UPC Direct goes One West
By Julian Clover
July 9, 2009 08.29 UK
UPC’s direct-to-home operation, UPC Direct, is to switch to Telenor’s One West satellite position from its present Astra berth.
UPC Direct has signed a long-term lease with Telenor Satellite Broadcasting for an initial seven transponders at one degree West spread between the Thor 5 and Thor 6 satellites. Thor 5 was launched in February 2008 while Thor 6 is set for launch in Q4 2009.
UPC Direct, serving Hungary, the Czech Republic and Slovakia, will begin migrating its 329,300 subscribers across to One West in the late spring of 2010.
Telenor's Cato Halsaa (left) with UPC's Gene Musselman
“Telenor already has an established position within the region and it gives us an obvious and advantageous consolidation capability for UPC Direct as well as FocusSat,” said Gene Musselman, President and COO of UPC Broadband.
The seven transponders in the agreement are in addition to the three already used by the 155,400-subscriber Romanian operation Focus Sat, fully acquired by UPC in 2006. Five transponders are currently held on Astra, with additional channels brought into the package through the Simulcrypt system.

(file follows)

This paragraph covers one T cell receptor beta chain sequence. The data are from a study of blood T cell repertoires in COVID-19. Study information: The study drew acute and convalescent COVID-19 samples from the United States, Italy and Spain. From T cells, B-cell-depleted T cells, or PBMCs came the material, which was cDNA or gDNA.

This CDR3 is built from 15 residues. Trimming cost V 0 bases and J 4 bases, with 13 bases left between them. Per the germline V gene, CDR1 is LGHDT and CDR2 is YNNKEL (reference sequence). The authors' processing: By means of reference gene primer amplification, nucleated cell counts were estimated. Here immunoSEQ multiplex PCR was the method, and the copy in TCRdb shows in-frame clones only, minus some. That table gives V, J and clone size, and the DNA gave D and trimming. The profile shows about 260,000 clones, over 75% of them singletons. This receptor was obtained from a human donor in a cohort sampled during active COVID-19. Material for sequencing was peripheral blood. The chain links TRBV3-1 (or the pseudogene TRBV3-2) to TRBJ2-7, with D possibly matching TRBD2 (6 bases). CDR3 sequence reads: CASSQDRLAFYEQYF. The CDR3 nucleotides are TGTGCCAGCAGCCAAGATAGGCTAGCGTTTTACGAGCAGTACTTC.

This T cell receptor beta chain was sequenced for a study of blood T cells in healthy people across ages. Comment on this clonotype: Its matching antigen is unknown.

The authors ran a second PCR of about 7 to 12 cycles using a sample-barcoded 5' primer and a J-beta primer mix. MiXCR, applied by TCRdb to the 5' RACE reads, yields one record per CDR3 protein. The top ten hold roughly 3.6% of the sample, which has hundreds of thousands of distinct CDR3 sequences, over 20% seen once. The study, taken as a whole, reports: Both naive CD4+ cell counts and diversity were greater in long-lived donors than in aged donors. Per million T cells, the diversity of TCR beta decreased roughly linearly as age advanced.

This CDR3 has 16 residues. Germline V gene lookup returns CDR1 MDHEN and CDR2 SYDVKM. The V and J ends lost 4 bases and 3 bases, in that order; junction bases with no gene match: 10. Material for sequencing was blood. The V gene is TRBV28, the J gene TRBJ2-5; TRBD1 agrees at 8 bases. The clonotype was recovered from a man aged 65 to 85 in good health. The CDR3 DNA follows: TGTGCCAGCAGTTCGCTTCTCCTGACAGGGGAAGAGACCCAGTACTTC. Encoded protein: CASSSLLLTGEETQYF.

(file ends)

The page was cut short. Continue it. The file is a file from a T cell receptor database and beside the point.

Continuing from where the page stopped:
In total, Telenor reaches some two million homes in Central and East Europe. Cato Halsaa, VP and CEO of Telenor Satellite Broadcasting, said the new contract would significantly increase the operator’s digital reach. “This is a positive development in strengthening our long standing relationship with UPC, which, over the years has grown through the success of Focus Sat in Romania. We look forward to continuing working with UPC Direct and developing their broadcasting requirements within this region”.
Although the deal has been on the cards for many months, Broadband TV News understands that the final contract was only signed at 16.00 on Wednesday afternoon.
SES has been looking to reduce the number of transponders on Astra at 19 degrees East occupied by operators serving smaller markets in favour of more lucrative clients targeting Germany, France and Spain. However, while the plan may be to encourage the use of its 23.5 degrees East position, with the need to transfer subscribers whatever satellite is chosen, rival satellite providers have been able to turn heads.